2023 began with a negative tone in wood products markets. Interest rate increases in early 2022 and the subsequent decrease in housing affordability led to a 16% decrease in housing starts by the end of 2022.
Fed actions are being watched closely to give any indication of future market improvements. Market experts seem largely mixed as to whether the Fed will continue to relentlessly increase interest rates to tame inflation, or if it will start to moderate increases to facilitate a softer landing. There does seem to be consensus that regardless of its decision on rates, the Fed will continue quantitative tightening to reduce liquidity in the capital markets.
A 16% reduction in housing starts, however, is just over 1.4 million starts for 2022, which is not a terrible number compared to the entire decade between 2010 and 2020. It seems too recent of a memory in 2009 when housing starts hit 554,000, about a third of what had then been the prior average annual starts of 1.5 million.
Coincidentally, it was also 2009 when Fed action brought mortgage rates below 5% for the first time. A 30-year fixed rate mortgage at 6.5% is a very good rate from a historical perspective, but that doesn’t mean much to people who see that interest payments have doubled over the last year. 3% mortgage rates may be a thing of the past, but it will likely take a while for consumers to adjust to the new normal.
Random Lengths shows that Western plywood 4-ply ½” pricing began 2022 at $1,065 and ended the year at $470, a 56% drop by the beginning of 2023. Veneer prices declined $18.75, about 20%, from the beginning of 2022 to now.
Most northwest producers cut production the last week or two of 2022 to bring production in line with what were very weak markets. No one wants to hold inventory, not even manufacturers. At every step of the supply chain, “caution” is the operative word.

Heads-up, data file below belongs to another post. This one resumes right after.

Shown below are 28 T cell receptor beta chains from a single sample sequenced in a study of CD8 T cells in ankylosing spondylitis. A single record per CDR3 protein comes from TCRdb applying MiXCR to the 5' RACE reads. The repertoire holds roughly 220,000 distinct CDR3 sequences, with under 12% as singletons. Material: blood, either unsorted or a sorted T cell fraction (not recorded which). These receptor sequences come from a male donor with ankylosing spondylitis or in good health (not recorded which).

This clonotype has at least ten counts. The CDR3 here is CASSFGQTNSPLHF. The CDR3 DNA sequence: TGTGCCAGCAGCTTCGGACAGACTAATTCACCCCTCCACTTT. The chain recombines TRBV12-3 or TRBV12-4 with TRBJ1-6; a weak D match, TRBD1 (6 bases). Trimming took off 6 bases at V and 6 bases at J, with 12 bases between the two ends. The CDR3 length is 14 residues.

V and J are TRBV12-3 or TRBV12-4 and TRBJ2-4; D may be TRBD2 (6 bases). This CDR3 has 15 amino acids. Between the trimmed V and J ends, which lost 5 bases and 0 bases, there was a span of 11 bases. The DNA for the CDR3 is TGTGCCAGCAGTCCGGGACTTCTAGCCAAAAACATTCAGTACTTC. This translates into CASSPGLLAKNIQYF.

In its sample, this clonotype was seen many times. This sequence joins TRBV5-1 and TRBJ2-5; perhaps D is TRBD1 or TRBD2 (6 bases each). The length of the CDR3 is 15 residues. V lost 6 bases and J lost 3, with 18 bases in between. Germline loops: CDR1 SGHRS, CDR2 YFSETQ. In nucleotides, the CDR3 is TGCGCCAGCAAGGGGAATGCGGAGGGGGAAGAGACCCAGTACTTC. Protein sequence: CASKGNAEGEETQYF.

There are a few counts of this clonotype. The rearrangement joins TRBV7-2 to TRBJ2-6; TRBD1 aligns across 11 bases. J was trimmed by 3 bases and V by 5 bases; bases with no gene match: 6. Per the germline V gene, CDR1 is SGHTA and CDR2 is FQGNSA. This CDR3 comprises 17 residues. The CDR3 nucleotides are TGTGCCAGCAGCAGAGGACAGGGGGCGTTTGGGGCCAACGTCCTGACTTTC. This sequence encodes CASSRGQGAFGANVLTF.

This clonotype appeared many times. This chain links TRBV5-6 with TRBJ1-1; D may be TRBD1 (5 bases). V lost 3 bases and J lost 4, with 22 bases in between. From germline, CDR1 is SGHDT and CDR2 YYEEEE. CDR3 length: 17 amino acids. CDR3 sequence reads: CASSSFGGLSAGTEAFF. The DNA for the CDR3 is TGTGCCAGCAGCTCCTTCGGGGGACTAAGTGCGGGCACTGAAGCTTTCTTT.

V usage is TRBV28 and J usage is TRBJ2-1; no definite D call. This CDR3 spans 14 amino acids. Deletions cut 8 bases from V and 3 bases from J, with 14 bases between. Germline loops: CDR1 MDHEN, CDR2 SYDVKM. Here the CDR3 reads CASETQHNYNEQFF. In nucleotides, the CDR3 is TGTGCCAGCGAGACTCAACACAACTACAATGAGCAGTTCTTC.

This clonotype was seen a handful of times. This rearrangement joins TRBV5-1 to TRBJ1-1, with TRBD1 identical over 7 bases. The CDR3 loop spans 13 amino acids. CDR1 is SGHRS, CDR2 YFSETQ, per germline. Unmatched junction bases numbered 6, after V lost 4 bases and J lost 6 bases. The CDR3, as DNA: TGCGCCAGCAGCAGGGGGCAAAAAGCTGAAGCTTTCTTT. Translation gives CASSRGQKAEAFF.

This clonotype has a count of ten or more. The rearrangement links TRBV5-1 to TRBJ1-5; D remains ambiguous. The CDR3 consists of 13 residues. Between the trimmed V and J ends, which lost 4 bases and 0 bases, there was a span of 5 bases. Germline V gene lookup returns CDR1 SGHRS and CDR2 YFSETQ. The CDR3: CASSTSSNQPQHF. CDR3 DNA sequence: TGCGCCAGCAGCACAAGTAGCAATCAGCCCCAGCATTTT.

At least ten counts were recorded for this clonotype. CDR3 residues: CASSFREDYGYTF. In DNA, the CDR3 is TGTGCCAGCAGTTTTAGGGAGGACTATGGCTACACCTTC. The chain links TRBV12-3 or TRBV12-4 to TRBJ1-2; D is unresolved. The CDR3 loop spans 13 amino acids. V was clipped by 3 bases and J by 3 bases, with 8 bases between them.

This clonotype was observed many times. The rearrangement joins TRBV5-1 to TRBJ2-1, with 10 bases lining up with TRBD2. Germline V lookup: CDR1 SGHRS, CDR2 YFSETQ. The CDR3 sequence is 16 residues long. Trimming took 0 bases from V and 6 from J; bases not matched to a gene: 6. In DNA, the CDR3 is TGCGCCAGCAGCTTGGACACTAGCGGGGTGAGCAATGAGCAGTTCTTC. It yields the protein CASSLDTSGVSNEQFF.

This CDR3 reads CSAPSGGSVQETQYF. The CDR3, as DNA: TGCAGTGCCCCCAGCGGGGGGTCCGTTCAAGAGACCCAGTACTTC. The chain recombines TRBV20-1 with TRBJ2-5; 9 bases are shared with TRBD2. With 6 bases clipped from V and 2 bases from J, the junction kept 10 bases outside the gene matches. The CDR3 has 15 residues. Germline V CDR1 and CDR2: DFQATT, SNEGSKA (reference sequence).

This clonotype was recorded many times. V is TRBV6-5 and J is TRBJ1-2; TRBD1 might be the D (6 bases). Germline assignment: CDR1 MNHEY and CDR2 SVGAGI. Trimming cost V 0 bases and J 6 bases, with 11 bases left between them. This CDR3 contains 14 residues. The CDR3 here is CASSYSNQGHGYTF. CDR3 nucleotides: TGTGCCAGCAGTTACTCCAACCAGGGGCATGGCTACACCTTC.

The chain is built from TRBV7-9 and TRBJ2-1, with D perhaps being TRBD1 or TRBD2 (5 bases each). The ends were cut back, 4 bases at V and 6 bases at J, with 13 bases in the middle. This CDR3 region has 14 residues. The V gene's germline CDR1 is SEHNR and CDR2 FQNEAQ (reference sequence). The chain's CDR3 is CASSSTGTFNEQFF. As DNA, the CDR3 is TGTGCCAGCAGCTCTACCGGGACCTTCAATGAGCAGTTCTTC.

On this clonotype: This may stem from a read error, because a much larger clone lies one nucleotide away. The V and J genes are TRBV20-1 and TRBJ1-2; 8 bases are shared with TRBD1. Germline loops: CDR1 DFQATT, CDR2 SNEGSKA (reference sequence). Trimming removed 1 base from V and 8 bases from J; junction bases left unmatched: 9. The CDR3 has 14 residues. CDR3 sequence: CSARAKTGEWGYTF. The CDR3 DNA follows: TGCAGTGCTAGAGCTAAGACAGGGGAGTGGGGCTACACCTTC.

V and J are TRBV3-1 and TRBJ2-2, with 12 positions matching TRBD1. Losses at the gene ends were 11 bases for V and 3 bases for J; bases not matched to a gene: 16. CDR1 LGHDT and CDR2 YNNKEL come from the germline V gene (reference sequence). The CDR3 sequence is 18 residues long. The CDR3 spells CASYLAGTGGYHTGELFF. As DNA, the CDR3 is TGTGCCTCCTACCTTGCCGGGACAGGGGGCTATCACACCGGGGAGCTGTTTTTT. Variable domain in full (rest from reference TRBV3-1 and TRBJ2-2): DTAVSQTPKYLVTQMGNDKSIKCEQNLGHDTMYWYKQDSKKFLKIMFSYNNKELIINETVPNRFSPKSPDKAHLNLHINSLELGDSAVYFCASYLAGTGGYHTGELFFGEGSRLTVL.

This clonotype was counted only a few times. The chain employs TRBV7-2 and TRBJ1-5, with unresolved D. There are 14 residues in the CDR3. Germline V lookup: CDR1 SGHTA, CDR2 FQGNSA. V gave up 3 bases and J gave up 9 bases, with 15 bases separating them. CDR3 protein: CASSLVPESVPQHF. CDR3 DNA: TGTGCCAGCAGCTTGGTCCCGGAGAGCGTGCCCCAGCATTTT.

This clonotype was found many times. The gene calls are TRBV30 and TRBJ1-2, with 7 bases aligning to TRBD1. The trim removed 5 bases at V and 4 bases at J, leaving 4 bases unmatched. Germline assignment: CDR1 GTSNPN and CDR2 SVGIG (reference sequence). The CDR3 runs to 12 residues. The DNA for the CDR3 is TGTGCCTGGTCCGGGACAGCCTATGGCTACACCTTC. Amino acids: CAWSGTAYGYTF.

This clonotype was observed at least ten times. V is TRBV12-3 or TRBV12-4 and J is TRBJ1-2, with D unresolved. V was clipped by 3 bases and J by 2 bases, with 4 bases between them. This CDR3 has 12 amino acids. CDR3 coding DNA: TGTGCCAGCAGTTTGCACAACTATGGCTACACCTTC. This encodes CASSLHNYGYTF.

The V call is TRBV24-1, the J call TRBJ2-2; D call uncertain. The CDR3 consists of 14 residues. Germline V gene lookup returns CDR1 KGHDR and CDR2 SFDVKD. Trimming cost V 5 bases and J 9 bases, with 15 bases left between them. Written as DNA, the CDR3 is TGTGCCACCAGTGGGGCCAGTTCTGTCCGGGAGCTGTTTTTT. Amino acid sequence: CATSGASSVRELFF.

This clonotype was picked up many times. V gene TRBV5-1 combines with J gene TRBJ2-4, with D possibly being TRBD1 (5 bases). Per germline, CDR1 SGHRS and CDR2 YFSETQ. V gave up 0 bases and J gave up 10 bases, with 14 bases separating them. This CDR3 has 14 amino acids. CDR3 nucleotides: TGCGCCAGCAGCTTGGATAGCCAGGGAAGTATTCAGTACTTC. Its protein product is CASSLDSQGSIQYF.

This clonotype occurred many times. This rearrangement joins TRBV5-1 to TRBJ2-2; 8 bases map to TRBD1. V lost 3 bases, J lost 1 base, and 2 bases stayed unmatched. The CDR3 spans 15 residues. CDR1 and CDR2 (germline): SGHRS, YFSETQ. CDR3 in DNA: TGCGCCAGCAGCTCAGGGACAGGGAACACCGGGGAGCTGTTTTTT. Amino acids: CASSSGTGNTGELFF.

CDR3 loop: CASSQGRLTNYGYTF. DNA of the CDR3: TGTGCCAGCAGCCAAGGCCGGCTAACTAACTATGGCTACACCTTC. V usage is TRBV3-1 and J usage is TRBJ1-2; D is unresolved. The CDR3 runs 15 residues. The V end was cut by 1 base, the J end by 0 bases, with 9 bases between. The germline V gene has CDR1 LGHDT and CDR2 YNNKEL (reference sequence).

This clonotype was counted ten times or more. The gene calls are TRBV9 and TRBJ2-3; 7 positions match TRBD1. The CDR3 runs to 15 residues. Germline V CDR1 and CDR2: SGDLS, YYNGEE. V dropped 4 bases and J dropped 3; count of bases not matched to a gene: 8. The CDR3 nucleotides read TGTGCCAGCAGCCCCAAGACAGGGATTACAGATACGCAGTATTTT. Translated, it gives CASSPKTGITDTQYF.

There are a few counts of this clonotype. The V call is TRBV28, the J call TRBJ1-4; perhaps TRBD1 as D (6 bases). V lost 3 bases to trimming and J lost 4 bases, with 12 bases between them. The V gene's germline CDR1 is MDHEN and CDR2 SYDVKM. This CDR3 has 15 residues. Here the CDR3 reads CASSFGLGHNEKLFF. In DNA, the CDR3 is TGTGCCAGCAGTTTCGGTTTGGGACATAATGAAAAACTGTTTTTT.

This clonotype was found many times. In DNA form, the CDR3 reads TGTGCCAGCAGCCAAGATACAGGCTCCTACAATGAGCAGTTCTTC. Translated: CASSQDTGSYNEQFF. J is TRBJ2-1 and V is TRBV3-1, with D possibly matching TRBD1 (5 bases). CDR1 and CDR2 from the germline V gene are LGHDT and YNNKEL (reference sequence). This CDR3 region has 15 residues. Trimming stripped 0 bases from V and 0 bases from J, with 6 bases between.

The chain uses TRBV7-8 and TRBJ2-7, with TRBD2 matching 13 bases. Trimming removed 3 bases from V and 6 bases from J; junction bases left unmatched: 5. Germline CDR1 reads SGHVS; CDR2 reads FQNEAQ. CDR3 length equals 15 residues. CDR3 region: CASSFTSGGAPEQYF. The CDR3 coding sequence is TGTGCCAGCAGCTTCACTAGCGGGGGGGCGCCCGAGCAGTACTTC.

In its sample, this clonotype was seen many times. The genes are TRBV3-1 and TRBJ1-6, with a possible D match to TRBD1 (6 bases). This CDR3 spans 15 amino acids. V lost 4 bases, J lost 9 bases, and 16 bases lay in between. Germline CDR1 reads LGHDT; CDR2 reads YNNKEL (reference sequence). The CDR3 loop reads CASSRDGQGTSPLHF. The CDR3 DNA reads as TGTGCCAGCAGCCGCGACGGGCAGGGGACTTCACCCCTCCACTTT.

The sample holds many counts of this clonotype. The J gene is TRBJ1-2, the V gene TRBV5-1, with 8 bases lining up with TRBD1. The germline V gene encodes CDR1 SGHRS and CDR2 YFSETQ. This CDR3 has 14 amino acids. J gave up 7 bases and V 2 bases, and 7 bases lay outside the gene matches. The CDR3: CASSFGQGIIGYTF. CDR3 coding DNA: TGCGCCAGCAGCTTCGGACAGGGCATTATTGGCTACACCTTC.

The new year brought us our best plywood sales volume week since September, although at very low prices. We attribute this to reduced year-end inventory levels and dramatic wood products price drops since the highs of 2022. We are hopeful that sales volumes will continue to improve, although price improvement would be preferred right now.
Mass Ply sales are currently exceeding expectations. We are already in contract for more sales in 2023 than for the entirety of 2022. The Mass Ply plant hit a production record in December 2022 and it looks like we will be running as much as possible for at least the next few months.
As Mass Timber projects are completed, more hit the drawing board. Developers and architects are seeing completed projects that prove the speed of construction and the cost-competitiveness of Mass Ply over traditional steel and concrete construction.
New code requirements pushing for Net-Zero carbon and quantifying embodied carbon are pushing this new type of construction, and the market is now reacting. Wood seems to finally be getting credit for its environmental benefits in sustainable construction and forest management.
For now, our crystal ball is murky. Over the past 100 years we have experienced every boom-and-bust cycle and have weathered them all. We are hoping that 2023 is economically better than some doomsayers are predicting. History has taught us that recessions are times to improve operations and reinvest. We have some exciting changes in mind for 2023.
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